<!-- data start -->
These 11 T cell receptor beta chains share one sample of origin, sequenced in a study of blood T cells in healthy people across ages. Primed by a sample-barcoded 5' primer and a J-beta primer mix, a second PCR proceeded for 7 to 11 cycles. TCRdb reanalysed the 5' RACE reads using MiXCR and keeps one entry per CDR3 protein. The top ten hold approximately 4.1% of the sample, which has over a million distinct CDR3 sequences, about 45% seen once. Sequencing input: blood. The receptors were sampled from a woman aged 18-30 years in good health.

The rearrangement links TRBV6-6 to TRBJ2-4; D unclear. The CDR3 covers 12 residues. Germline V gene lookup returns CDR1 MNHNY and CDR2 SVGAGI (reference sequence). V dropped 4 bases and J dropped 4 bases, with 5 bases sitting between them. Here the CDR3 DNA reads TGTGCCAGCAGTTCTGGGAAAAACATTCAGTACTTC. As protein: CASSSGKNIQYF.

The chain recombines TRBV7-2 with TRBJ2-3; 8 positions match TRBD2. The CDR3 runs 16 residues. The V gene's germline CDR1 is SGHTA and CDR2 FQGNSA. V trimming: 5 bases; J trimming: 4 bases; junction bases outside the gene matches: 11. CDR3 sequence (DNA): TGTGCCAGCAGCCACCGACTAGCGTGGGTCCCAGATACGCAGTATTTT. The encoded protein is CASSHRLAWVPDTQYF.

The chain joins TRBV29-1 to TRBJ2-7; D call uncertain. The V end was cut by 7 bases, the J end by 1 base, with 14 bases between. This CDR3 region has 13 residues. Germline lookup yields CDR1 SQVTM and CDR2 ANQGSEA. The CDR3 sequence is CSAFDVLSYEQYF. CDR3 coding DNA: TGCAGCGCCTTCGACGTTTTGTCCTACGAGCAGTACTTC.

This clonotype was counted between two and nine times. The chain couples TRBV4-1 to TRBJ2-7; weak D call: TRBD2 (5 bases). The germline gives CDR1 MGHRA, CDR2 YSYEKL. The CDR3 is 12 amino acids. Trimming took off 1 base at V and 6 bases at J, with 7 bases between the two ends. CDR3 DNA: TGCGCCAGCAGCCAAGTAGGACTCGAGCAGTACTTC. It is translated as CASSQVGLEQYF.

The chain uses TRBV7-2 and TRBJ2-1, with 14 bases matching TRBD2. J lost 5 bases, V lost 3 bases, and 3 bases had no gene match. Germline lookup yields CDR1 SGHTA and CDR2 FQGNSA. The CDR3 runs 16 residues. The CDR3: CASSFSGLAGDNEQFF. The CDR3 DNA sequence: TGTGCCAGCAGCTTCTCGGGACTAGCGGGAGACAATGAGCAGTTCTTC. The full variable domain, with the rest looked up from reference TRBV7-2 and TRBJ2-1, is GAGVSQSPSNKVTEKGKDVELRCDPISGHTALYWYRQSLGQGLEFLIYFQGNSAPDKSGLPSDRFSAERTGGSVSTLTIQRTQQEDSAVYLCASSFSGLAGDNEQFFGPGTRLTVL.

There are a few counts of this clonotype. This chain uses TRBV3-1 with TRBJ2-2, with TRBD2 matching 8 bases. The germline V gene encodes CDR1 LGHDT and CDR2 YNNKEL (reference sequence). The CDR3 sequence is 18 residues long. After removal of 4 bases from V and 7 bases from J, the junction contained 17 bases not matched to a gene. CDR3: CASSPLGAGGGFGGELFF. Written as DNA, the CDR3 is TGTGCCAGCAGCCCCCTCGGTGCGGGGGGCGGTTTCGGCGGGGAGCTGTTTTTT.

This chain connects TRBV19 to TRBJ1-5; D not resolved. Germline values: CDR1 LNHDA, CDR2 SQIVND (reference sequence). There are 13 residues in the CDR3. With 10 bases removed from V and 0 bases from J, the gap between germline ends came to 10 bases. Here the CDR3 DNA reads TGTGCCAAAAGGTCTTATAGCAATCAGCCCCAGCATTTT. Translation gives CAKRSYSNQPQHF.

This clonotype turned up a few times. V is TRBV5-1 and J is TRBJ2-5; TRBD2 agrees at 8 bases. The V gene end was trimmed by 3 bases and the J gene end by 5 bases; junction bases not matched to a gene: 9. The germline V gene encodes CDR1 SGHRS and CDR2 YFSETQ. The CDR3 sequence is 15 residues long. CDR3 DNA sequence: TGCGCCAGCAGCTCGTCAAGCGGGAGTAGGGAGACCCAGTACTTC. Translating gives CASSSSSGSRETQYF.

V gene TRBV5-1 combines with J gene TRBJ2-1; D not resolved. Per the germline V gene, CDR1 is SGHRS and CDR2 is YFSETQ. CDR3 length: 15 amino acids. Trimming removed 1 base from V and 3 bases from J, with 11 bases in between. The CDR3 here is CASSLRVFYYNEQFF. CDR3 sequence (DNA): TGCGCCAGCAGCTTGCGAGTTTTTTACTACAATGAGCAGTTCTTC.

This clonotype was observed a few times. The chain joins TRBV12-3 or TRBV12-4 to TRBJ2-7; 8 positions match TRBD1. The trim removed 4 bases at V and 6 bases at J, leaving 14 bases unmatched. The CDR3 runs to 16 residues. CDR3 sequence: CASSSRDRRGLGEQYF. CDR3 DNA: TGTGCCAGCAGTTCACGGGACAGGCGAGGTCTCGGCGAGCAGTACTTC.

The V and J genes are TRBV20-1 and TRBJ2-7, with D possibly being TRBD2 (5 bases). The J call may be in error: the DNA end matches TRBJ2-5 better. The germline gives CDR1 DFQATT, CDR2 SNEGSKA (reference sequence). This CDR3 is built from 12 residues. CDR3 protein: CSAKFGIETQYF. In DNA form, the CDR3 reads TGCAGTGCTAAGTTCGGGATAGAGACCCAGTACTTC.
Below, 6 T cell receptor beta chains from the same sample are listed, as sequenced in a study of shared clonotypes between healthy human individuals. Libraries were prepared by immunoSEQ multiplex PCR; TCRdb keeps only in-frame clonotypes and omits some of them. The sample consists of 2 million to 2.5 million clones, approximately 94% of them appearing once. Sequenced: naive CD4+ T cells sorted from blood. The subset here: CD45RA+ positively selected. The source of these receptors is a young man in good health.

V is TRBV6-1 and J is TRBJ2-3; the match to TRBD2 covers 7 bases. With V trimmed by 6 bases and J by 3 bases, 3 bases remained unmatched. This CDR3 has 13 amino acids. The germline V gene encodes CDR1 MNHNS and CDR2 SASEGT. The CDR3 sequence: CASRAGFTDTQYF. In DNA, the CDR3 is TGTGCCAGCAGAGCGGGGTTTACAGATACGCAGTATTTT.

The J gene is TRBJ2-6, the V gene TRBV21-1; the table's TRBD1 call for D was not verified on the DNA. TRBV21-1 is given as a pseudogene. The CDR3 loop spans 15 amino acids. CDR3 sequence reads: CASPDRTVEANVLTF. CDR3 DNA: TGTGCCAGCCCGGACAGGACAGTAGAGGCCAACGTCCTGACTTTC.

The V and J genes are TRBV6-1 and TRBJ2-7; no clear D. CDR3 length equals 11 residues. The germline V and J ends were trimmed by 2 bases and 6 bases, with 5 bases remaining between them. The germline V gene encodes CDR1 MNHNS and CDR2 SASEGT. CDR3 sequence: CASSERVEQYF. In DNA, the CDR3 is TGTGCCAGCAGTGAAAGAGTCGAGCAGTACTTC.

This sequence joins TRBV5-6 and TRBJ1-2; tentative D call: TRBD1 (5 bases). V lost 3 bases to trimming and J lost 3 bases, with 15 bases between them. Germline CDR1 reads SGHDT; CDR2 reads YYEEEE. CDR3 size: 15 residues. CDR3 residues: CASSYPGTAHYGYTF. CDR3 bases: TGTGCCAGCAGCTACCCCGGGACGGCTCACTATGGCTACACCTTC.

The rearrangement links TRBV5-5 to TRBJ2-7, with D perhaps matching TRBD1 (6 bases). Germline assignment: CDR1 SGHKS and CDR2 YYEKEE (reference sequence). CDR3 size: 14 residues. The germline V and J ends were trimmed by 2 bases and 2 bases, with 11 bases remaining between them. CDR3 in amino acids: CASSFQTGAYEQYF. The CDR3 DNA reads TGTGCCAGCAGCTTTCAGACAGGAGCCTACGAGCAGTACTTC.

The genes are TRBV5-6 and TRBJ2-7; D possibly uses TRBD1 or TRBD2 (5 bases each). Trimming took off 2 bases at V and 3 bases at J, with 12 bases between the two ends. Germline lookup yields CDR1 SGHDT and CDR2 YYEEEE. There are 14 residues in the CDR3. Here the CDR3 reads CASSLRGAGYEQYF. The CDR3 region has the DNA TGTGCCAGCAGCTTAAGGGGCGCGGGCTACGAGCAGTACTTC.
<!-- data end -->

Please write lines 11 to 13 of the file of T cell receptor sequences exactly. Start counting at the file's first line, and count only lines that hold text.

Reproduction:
This clonotype was observed a few times. The chain joins TRBV12-3 or TRBV12-4 to TRBJ2-7; 8 positions match TRBD1. The trim removed 4 bases at V and 6 bases at J, leaving 14 bases unmatched. The CDR3 runs to 16 residues. CDR3 sequence: CASSSRDRRGLGEQYF. CDR3 DNA: TGTGCCAGCAGTTCACGGGACAGGCGAGGTCTCGGCGAGCAGTACTTC.

The V and J genes are TRBV20-1 and TRBJ2-7, with D possibly being TRBD2 (5 bases). The J call may be in error: the DNA end matches TRBJ2-5 better. The germline gives CDR1 DFQATT, CDR2 SNEGSKA (reference sequence). This CDR3 is built from 12 residues. CDR3 protein: CSAKFGIETQYF. In DNA form, the CDR3 reads TGCAGTGCTAAGTTCGGGATAGAGACCCAGTACTTC.
Below, 6 T cell receptor beta chains from the same sample are listed, as sequenced in a study of shared clonotypes between healthy human individuals. Libraries were prepared by immunoSEQ multiplex PCR; TCRdb keeps only in-frame clonotypes and omits some of them. The sample consists of 2 million to 2.5 million clones, approximately 94% of them appearing once. Sequenced: naive CD4+ T cells sorted from blood. The subset here: CD45RA+ positively selected. The source of these receptors is a young man in good health.